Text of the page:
Note: Not at the old Poker1 site. A version of this entry was first published (2008) in Poker Player newspaper.
It’s great to see you here again!
In this self-interview, I’m going to ask my own questions and then answer them — as usual. The topic is betting on the “river” — today’s word. We continue with question 134 in the series, but you don’t need to have read any of the previous 133 questions and answers to profit from these. Here we go…
Question 134: In no-limit hold ’em, how do you decide how much to bet on the river?
Well, one thing is for sure: Too many players choose the sizes of their bets at whim.
When you bet on the river, you need to ask yourself what the prospects are for you to win if there’s a showdown. Failure to think about that leads to inappropriate bets. I never make a river bet without first estimating my percentage chance of having the best hand in a showdown.
Question 135: That seems like a good habit. Can you be more specific?
If I’m bluffing with a hopeless hand, my chances of being called and winning are zero percent. Some bluffs, strangely, have a small chance of winning in a showdown, because on rare occasions opponents might call with weak hands worse than yours
That’s the difference between a pure bluff and a probable one. When you’re not bluffing, you’ve got to decide what degree of edge you have, ranging from tiny to huge.
Although it’s sometimes advised that you normally make the same-size wager, based on a proportion of the pot, whenever you bet on the river, I think that’s wrong. The reason some players advocate structuring wagers that way — such as always betting the size of the pot — is that the practice denies opponents the opportunity to gauge the strength of your hand by the amount of your bet.
Fine. It does that. But theoretically, you’d like to bet bigger when you have greater advantage. Well, you can.
Obviously, if you bet increasingly large in relation to how strong your hand is, astute opponents will eventually figure it out and you’ll be a sorry sucker. But if you randomize the size of your bets so that they average more with stronger hands, you’ll be less predictable and still, overall, be wagering your preferred amount.
Let’s say the pot is $1,000 and you have a small edge. You decide that an appropriate bet is $400. Fine, then if in 10 similar situations you bet $1,200, 100, 150, 400, 350, 250, 850, 100, 100, and 500, you are averaging $400 per bet.
Maintain the average
Actually, very rarely, you’d make much larger bets, too, just to keep opponents guessing, while choosing enough smaller wagers to maintain the $400 average. This is one of the methods I use when I program computers to play poker.
Keep in mind that some wagers are dictated by stack sizes. Sometimes, against short stacks, you should move all-in, no matter what. And sometimes it’s silly to bet, say, 90 percent of all-in, instead of 100 percent.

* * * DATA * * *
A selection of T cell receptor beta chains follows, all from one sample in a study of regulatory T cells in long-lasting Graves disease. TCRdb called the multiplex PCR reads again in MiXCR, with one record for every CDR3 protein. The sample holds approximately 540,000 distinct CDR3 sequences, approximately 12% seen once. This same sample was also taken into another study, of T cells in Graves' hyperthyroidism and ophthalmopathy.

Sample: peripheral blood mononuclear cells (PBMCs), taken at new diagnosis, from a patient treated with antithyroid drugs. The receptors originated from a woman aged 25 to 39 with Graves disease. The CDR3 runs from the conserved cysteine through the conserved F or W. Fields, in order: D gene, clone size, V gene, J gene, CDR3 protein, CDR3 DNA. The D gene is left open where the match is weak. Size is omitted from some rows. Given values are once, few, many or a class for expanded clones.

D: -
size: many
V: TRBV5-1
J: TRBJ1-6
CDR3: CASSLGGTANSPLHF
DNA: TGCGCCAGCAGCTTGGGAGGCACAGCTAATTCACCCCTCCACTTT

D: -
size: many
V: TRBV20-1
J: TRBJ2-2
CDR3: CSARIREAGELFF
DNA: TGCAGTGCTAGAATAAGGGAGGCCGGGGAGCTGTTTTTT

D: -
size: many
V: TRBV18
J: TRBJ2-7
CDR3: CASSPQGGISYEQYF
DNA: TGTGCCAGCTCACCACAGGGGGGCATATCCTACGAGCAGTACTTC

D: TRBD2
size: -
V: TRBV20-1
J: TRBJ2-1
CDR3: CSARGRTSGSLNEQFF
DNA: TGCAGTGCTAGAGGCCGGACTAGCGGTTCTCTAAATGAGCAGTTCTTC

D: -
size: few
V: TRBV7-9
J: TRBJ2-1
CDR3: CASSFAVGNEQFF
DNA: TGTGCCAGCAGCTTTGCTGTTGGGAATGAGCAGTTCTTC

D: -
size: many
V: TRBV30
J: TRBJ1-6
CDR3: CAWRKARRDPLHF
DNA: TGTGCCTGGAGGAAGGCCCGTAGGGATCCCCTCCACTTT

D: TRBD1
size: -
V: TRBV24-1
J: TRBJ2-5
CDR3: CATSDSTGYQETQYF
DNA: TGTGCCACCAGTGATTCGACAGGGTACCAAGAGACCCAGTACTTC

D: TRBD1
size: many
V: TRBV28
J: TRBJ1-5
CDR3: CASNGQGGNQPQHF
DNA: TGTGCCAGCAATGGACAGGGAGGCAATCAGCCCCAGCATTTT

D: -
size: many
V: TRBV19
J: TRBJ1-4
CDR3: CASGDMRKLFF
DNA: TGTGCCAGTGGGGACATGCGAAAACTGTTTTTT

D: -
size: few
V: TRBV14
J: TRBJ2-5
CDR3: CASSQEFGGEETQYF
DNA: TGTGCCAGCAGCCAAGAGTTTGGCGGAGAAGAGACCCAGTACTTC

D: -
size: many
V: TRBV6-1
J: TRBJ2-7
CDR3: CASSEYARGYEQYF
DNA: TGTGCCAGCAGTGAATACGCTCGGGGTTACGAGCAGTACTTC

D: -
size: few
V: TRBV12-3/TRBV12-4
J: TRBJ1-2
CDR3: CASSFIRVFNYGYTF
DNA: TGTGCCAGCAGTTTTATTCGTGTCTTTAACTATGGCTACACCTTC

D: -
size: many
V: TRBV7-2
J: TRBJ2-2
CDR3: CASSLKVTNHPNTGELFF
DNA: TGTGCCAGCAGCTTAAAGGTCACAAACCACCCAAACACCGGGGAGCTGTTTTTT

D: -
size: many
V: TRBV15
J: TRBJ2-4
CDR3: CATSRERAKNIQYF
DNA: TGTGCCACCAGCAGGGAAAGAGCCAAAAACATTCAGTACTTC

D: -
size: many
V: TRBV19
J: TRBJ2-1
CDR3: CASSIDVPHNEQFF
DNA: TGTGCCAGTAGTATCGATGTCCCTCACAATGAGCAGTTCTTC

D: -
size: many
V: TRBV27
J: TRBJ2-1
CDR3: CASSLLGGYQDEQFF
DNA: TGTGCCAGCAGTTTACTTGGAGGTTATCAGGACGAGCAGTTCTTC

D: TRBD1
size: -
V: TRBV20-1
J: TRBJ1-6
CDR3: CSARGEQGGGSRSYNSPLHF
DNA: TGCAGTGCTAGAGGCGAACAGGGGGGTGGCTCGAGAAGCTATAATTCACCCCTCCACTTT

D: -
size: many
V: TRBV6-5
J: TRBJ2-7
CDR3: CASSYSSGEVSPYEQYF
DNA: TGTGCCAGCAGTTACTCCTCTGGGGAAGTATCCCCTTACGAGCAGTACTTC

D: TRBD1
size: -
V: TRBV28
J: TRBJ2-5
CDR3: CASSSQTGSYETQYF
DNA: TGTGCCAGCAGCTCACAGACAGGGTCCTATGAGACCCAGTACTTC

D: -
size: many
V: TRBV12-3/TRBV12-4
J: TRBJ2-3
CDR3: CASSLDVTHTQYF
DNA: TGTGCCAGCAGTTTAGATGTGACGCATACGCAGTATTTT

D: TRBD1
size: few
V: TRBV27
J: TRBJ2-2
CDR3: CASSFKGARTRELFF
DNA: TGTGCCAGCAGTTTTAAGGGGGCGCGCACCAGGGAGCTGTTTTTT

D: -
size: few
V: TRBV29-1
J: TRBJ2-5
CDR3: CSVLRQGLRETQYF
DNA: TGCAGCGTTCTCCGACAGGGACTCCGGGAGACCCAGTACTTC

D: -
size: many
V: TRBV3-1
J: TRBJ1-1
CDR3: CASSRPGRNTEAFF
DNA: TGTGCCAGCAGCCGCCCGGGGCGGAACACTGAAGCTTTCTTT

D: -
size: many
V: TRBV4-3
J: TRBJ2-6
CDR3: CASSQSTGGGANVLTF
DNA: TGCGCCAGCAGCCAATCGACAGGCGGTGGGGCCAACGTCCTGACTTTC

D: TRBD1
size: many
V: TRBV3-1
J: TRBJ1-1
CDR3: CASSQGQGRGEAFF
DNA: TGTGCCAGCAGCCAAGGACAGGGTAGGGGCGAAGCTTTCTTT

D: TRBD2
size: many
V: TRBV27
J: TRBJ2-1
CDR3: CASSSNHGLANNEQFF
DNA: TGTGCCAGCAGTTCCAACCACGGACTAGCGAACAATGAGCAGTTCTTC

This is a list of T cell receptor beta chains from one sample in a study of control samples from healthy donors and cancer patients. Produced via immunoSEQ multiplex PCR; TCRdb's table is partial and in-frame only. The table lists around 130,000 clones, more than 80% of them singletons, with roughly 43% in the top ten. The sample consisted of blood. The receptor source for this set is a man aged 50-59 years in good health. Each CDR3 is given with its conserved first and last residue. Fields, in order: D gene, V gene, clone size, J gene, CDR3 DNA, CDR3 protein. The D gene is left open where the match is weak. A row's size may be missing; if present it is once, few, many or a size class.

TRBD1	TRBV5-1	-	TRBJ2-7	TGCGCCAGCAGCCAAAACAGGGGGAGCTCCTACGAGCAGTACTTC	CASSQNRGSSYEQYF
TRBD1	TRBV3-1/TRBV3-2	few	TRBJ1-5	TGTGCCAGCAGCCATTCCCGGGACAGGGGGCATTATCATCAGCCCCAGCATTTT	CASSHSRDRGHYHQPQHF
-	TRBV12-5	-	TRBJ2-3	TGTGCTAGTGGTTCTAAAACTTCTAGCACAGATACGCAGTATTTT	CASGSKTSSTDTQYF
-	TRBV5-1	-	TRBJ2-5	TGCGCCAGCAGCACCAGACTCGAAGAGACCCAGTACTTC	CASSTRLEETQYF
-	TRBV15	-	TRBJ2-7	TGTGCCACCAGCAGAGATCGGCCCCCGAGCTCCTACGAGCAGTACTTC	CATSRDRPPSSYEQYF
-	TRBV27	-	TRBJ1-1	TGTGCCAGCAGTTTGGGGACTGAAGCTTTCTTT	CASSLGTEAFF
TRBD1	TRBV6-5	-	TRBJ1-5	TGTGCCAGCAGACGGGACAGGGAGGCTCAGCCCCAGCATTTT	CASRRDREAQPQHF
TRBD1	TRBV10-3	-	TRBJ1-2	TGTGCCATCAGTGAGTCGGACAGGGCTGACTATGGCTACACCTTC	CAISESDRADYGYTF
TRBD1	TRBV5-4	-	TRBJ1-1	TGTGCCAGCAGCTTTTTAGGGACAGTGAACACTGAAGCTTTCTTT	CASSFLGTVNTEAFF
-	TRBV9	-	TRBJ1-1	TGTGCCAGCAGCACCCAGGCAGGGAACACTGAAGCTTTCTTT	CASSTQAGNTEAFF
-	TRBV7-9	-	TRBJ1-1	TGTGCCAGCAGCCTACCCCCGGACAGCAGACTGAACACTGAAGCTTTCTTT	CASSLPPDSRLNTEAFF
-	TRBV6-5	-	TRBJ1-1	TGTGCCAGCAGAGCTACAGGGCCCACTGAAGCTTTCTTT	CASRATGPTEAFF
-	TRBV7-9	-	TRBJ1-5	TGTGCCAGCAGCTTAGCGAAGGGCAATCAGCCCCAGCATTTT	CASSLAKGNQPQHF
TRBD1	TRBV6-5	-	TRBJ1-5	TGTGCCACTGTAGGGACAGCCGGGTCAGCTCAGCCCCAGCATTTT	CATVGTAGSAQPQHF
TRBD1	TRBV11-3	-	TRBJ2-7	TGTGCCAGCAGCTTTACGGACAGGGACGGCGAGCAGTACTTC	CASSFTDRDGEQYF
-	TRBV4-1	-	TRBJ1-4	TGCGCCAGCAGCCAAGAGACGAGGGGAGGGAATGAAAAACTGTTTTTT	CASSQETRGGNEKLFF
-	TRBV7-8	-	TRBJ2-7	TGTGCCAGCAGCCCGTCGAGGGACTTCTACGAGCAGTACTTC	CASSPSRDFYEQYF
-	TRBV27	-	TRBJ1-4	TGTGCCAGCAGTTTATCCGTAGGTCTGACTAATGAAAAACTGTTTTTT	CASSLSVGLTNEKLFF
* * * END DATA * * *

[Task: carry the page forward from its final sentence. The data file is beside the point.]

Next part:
Choosing the right amount to bet is complex, but you can’t even begin to decide intelligently unless you first try to estimate what your chances are of winning in a showdown.
Question 136: Is that all?
No. You need to consider the likelihood that you will get to a showdown.
The more you bet, the less likely you are to be called, so the less likely you are to see a showdown. That’s why you don’t want to overbet a big hand or underbet a bluff.
With your big hands, you want opponents to survive to see the showdown, and with bluffs, you don’t. Choose the price of your wager in accordance with that obvious truth.
Question 137: So what is the right size for a river bet?
You’ve got to think in terms of selling. If you hold an unbeatable hand, you want to make a sale.
If you bet $10,000 and get called 20 percent of the time, that’s an average $2,000 profit per bet, and you’re still going to make more money than if you bet $1,000 and get called all the time.
You might believe that it’s better to get something than nothing, but that’s not looking at long-term profit. It’s often better to take the risk and end up with nothing, as long as you’re pricing your bet correctly. Correctly priced bets clearly make the most money, measured over time.
Question 138: Can you give an example of an overpriced river bet?
Sure. This one happens quite regularly. As an example, say you hold 9♣ 8♣ and, at the river, three opponents check to you with the board showing A♣ 7♣ A♥ J♠ 2♣.
You’ve made your flush, but you shouldn’t usually move all-in or make an especially large bet. If you do, you’re overpricing your hand and putting yourself at risk.
Your problem is that opponents with weaker holdings are going to be afraid of any legitimate betting hand. In their minds, you’re likely to have at least three aces, otherwise you’d probably just check against three players.
Although you might get an occasional call from aces-up, that’s not apt to happen if you bet a large amount. Three aces will also call a small bet, but probably not a large one.
If you overbet and get called, you’re likely to lose most of the time! That’s because only a hand that beats your flush, such as a bigger flush or a full house, normally would risk a lot of money.
So, I’m typically going to decide that half the size of the pot is about right here — and I’ll randomize my betting to average that.
Making your bets the right size in no-limit poker is a science that’s worth understanding. — MC
Next self-interview: Pending